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Published September 17, 2018
A University of Wyoming professor of entomology who has discovered and named more than 190 insect species from 29 different countries -- and whose career choice was influenced by Dr. Seuss -- is being recognized for his teaching, scholarship and service.
Scott Shaw is the recipient of the Andrew Vanvig Lifetime Distinguished Faculty Achievement Award from the UW College of Agriculture and Natural Resources. The award honors a senior faculty member with at least 15 years of service in the college. Shaw joined UW in 1989 and is the Insect Museum curator in the Department of Ecosystem Science and Management.
Shaw has mentored 21 graduate students and established an undergraduate honors course in tropical ecology that includes opportunities to conduct research in the high-altitude cloud forest surrounding the Yanayacu Biological Station in Ecuador, where he has surveyed caterpillars and their associated parasitoid wasps and flies. Ecuador is one of many places he has studied and named insects.
In recognition of his teaching excellence, Shaw received the College of Agriculture and Natural Resources Outstanding Educator Award in 2010.
He has published more than 150 scientific publications about insects.
Shaw has received national and international recognition for his research on wasp species, says Bret Hess, interim dean in the college.
“Scott was selected because he has made a significant impact on his discipline,” Hess says.
His book, “Planet of the Bugs: Evolution and the Rise of Insects,” published in 2014, tells the story of the dominant insect species and how they shaped life on Earth. The work has been translated into Korean, Japanese and Chinese, and an Arabic version is being prepared.
Shaw received his undergraduate degree from Michigan State University, and his master’s degree and doctorate at the University of Maryland-College Park. He was curatorial associate of entomology at Harvard, managing the vast insect collection at Harvard’s Museum of Comparative Zoology for five years before joining UW.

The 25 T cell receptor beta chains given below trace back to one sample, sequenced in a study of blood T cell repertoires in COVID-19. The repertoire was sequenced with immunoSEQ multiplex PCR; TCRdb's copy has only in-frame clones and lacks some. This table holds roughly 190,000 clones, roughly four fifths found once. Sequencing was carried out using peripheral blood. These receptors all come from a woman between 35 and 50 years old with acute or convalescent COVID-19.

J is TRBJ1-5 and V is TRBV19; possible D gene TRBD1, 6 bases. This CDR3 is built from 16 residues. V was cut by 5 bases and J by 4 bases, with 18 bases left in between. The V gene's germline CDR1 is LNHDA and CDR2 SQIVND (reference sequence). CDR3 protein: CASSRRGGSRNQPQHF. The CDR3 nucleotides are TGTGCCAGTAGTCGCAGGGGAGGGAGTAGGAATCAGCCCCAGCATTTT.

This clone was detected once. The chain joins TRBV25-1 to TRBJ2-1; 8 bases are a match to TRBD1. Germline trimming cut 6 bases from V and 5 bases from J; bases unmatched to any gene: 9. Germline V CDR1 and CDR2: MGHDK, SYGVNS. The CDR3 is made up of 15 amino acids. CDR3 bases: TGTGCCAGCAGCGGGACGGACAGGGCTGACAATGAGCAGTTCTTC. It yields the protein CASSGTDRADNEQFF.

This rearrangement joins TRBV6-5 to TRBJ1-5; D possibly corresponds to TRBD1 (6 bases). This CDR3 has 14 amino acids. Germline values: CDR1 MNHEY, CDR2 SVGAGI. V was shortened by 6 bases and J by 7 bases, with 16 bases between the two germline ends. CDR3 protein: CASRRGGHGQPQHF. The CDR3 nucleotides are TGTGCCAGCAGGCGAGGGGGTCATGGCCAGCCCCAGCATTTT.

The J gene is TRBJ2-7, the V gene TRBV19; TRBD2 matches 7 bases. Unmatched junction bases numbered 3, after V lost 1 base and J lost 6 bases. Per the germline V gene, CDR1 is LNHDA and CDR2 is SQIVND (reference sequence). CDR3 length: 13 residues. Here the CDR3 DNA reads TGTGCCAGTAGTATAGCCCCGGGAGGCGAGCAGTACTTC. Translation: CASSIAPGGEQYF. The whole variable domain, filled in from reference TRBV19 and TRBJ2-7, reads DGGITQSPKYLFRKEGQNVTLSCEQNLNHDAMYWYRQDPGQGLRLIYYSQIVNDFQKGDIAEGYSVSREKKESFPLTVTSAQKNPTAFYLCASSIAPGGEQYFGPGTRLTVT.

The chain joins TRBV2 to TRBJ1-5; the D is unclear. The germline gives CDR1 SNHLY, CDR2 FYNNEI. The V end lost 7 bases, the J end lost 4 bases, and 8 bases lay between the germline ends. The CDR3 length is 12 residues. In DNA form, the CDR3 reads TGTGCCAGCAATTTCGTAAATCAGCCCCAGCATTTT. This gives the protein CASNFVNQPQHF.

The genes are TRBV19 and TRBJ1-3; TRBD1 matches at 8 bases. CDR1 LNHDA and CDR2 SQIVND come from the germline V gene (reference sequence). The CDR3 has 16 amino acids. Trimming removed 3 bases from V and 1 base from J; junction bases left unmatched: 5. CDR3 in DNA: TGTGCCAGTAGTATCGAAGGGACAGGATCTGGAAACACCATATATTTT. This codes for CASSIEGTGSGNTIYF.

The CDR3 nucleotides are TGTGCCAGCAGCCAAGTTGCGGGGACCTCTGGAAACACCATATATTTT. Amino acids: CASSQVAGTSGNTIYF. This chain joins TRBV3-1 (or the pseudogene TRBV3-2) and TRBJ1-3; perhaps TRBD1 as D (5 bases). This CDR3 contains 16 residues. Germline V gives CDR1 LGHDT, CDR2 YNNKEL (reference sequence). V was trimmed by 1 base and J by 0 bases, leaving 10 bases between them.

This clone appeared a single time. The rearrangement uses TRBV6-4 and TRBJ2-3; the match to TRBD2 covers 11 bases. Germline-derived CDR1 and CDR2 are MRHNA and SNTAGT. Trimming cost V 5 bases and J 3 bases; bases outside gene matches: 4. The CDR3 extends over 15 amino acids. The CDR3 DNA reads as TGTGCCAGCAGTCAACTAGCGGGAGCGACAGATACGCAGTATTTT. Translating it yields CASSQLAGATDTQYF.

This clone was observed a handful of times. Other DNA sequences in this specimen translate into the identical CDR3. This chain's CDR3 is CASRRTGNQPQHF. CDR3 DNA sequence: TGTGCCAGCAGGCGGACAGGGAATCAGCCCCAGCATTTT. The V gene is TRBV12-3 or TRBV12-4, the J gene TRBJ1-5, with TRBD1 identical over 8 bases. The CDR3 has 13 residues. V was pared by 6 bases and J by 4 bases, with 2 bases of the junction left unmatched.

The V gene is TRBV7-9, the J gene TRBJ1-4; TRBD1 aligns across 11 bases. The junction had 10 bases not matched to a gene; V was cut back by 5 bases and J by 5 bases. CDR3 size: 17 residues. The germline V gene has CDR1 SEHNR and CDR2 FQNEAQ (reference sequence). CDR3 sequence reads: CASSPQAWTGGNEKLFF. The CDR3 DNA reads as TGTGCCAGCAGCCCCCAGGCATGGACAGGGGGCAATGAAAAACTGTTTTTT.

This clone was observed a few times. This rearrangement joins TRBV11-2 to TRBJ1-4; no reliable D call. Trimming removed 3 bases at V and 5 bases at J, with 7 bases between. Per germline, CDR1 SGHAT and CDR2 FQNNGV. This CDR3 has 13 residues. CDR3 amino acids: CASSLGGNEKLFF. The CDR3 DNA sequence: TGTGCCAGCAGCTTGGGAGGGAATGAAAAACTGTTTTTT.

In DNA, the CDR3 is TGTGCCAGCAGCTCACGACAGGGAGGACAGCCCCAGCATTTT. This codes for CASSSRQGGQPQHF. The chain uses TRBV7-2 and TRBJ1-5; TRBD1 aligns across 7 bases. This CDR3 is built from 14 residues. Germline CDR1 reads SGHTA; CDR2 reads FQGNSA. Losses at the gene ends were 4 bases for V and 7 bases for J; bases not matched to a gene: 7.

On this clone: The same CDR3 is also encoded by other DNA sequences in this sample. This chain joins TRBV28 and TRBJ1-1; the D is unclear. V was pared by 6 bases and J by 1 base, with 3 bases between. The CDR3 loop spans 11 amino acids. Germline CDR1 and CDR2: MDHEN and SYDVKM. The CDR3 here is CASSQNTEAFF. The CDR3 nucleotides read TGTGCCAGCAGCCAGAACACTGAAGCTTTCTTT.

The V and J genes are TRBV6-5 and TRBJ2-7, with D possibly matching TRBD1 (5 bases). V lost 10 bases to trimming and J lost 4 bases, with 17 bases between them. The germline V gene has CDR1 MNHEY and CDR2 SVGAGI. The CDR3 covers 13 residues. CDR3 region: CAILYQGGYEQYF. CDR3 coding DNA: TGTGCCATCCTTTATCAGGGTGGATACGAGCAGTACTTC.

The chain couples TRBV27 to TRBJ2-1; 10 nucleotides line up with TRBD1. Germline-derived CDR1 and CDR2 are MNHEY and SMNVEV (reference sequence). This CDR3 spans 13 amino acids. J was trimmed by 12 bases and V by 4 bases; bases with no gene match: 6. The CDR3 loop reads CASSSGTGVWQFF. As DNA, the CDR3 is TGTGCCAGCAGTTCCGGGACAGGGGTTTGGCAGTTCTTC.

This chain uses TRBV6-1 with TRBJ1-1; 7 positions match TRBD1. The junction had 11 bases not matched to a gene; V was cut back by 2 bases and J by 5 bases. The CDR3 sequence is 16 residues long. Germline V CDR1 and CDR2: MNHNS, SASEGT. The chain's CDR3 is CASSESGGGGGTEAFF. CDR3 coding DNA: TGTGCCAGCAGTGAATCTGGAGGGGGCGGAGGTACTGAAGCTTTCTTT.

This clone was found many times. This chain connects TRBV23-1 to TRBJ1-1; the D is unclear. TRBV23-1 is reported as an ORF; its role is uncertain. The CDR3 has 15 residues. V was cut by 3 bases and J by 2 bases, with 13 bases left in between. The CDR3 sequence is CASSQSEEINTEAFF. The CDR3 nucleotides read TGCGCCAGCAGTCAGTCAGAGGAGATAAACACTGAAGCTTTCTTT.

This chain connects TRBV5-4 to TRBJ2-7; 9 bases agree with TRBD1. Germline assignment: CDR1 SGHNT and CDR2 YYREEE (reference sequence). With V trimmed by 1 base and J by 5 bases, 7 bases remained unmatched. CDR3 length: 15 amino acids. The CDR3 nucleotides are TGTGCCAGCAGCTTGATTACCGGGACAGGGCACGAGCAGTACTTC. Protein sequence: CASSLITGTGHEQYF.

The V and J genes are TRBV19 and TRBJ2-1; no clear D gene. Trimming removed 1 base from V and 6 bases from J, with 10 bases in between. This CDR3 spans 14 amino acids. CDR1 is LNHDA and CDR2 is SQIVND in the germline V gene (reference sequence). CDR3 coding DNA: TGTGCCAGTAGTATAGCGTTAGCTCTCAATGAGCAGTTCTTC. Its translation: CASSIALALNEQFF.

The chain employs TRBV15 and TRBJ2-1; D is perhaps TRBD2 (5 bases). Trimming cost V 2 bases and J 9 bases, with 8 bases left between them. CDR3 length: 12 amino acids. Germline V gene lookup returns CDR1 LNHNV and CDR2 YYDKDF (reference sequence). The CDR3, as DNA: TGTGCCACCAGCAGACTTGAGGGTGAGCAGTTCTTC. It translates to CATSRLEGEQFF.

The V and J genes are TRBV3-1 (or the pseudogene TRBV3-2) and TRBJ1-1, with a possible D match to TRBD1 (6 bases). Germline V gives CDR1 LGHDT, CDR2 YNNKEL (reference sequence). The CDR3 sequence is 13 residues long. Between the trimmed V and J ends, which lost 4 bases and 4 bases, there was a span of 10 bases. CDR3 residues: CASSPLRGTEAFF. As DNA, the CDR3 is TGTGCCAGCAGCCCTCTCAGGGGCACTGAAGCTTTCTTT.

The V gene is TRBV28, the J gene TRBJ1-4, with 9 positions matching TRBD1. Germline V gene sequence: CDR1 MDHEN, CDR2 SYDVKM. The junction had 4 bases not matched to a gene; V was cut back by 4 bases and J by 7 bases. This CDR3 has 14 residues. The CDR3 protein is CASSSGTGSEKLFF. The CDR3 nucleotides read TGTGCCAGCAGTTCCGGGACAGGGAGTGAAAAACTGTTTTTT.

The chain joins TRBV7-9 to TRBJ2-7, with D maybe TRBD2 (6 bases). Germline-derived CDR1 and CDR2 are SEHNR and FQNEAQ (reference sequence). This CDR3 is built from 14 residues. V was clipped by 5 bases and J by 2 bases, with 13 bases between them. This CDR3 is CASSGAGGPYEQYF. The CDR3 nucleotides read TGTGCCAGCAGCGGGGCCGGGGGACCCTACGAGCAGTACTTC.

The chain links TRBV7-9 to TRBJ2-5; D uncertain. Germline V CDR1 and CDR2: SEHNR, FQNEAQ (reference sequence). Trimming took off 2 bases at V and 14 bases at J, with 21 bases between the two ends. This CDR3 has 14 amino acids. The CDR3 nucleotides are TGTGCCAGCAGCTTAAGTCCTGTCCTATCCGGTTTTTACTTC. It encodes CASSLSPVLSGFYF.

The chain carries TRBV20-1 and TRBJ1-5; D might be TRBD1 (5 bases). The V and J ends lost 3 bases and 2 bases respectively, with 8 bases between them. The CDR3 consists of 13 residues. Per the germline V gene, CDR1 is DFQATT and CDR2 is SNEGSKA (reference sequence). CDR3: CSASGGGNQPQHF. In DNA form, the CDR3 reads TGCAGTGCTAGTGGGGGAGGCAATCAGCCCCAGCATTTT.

In 2009, Shaw supported and testified before a Wyoming legislative committee to designate Sheridan’s green hairstreak (Callophrys sheridanii) as the state butterfly. Selecting a state butterfly was the idea of third-grade students at Big Horn Elementary School in Sheridan County.
Shaw’s distinguished career might not have happened without Dr. Seuss. Shaw related in earlier interviews that events in “The Cat in the Hat” and the 1960s science rush conspired to eventually land him in entomology and scientific research.
Thing One and Two in the story motivated Shaw to get his first net, and he has been netting insects since he was 4 years old. The space rush of the 1960s had him dreaming of becoming a space shuttle astronaut. He claimed astrophysics as an initial major as an undergraduate, but that quickly changed. He even dabbled in poetry until deciding on entomology for his life’s work.
Shaw says “Planet of the Bugs: Evolution and the Rise of Insects” is an attempt to generate an interest in insects and their importance to nature, but also to pass along ideas to a new generation of scientists who he hopes “will do a better job of taking care of the planet than we have done.”